I’ve posted a lot about invasive species removal from the Overlook and Montini Preserve properties. Anyone but me would likely say too much, and who could blame them? Not me.
But in reviewing what I’ve written over the years about it, I realized I’ve never explained why we fight this fight. So now I rush to make good this oversight, and try to explain why I go out, nearly every day I can from January through July or beyond, and fight something that will very likely never be defeated.
First and foremost, it’s necessary to highlight the fact that species such as Italian and yellow star thistle will completely take over an ecosystem. You don’t need to go far to see this happening. The picture here was taken at the Sonoma Valley Regional Park, and shows how Yellow star thistle in the foreground, and Italian thistle in the background, have essentially taken over a meadow. This crowds out native plant species and even mammals.
Thistle creates a “no-go” area for wildlife, who avoid such patches until they can’t be avoided at all, and then they move elsewhere. This of course leads to a an ever-increasing monoculture and “dead zone” where only the invasive species thrive. “Invasive species are among the leading threats to native wildlife,” states the National Wildlife Federation, “Approximately 42 percent of threatened or endangered species are at risk due to invasive species.” This is clearly a serious threat that must be addressed.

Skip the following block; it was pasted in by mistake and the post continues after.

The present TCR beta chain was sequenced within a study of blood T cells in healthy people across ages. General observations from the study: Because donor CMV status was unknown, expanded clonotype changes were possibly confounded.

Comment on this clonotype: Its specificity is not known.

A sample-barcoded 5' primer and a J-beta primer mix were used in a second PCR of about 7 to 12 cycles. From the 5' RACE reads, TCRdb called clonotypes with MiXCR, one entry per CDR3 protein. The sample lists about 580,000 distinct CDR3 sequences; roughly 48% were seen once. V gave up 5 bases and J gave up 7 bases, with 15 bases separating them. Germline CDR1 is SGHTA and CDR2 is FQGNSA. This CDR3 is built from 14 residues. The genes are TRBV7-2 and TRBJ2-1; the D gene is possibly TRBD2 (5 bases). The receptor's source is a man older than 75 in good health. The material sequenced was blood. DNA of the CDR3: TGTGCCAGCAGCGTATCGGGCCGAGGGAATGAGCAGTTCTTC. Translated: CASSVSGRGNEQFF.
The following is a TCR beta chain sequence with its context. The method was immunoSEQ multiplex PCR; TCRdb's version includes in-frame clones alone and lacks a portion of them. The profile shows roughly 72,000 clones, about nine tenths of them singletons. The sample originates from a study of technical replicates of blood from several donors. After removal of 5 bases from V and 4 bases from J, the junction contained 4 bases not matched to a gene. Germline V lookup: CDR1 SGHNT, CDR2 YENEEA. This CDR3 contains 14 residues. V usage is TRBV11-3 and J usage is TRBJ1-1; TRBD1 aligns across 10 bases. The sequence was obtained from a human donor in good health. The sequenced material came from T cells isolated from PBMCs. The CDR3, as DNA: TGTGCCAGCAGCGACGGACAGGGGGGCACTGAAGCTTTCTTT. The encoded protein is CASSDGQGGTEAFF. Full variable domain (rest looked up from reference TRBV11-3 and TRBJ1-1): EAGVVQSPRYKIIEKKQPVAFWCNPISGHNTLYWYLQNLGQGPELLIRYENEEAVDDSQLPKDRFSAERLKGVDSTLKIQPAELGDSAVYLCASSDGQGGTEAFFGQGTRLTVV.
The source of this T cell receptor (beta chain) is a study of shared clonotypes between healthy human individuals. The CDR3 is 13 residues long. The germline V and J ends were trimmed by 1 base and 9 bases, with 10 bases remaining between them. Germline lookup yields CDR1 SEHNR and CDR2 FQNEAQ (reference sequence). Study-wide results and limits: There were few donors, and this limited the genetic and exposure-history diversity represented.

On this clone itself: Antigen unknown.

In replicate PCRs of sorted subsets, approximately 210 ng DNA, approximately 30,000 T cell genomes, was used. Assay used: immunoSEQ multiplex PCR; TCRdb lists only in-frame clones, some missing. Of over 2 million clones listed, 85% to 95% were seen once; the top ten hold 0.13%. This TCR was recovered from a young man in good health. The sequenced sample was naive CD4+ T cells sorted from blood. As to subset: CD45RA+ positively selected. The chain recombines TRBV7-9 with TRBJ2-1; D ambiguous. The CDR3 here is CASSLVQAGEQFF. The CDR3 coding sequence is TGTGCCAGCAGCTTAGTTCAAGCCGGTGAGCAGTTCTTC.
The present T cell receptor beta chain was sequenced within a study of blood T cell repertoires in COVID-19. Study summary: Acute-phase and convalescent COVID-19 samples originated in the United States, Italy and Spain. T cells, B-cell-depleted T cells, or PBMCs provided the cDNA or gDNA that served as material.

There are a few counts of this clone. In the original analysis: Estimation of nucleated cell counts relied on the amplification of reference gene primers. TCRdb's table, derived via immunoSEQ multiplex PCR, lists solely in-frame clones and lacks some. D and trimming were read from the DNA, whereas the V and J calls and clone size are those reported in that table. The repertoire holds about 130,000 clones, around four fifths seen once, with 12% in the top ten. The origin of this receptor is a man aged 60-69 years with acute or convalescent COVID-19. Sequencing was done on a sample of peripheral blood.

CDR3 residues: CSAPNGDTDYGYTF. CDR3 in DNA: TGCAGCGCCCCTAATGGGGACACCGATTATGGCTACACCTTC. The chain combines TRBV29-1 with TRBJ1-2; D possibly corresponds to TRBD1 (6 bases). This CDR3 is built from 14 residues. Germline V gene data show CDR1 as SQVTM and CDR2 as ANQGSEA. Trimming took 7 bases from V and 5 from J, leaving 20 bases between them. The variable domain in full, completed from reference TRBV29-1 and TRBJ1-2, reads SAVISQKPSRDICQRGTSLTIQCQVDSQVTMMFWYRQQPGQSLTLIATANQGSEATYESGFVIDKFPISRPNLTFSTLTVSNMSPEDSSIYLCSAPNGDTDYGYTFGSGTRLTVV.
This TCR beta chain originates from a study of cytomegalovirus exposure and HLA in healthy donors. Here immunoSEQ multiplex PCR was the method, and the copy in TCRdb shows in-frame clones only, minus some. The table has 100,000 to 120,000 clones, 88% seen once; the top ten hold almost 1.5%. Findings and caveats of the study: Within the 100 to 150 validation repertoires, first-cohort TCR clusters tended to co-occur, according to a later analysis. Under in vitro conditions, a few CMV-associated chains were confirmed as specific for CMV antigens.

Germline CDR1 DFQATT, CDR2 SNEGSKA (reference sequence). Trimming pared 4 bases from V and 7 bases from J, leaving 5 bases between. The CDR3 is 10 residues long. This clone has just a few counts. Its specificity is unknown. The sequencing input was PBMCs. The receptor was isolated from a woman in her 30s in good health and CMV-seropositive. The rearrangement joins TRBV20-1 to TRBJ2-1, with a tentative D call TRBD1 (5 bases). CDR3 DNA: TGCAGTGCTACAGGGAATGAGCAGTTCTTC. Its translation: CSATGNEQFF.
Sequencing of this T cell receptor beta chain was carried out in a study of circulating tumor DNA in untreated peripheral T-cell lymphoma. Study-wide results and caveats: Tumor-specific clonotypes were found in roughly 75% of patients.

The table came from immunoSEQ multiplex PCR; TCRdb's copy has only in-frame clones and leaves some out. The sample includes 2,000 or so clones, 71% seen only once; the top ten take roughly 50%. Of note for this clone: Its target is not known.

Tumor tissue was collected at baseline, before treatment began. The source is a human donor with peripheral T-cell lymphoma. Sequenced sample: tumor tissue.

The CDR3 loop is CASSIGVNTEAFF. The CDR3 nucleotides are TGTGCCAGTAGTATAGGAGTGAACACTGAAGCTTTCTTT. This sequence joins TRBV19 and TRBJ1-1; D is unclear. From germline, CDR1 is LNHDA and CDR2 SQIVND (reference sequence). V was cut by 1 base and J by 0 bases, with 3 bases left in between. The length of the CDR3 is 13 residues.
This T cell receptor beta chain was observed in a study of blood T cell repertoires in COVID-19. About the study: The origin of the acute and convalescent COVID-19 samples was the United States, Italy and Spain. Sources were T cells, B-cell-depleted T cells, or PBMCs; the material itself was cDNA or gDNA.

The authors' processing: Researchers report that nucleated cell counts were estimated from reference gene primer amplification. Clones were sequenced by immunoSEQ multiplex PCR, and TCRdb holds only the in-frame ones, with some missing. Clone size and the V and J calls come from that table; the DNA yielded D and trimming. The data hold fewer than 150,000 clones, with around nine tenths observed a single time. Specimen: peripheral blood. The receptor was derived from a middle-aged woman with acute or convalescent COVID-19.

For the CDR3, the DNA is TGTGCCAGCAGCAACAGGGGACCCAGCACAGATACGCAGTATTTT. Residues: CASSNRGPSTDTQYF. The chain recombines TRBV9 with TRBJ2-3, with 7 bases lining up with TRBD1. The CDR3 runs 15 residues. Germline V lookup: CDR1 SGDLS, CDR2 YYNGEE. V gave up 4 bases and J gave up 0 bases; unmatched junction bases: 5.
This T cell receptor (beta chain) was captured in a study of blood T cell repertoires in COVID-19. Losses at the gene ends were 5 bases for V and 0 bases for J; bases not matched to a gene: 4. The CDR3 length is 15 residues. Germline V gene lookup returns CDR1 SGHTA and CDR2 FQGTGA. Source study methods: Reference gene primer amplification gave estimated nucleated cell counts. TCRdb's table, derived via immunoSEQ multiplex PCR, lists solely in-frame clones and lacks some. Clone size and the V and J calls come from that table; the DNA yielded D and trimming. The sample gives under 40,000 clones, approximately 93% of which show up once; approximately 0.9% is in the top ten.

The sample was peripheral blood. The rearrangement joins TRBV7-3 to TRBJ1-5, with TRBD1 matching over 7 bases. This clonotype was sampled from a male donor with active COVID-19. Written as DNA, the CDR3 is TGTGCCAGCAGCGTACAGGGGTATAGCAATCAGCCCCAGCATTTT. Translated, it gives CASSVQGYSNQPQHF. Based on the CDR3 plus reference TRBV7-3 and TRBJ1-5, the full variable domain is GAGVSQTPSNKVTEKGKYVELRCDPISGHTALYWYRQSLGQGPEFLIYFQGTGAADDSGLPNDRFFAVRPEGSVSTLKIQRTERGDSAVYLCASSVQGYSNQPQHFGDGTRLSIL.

The impacts of this monoculture are many. Wildlife doesn’t have the food sources they should. The lack of diversity in plant life affects the diversity of everything else — insects, reptiles, birds, and mammals.
Invasive species can also affect the chemistry of the soil, as well as the intensity of wildfires.
There are, then, many reasons why we fight this fight.
Recently as I walked along the main path in the Sonoma Valley Regional Park, I was in despair seeing the extent of Italian and Yellow star thistle invasion. It was heartbreaking to see. But I had to turn away, knowing that I have my own battle to fight on the Overlook and Montini Preserve properties. Thankfully, the Yellow star thistle is nearly eradicated on those properties except right along, and next to, Norrbom Road. But we have a long, long way to go against the Italian thistle, let alone Scotch and/or French broom and other invasive species that we have yet to assess, let alone seriously address.
In the end, we fight this fight because the alternative is so much worse. We fight because we love the native ecosystem and we believe deeply in saving it. We fight because we have no choice but to do so, loving these properties and trails as we do. Frankly, that’s the absolute best reason ever to fight for something — for love. So if you see me or my comrades out there, with a large bag and a glove, you’ll know what we are doing. We are fighting for something we love.
That’s why we fight.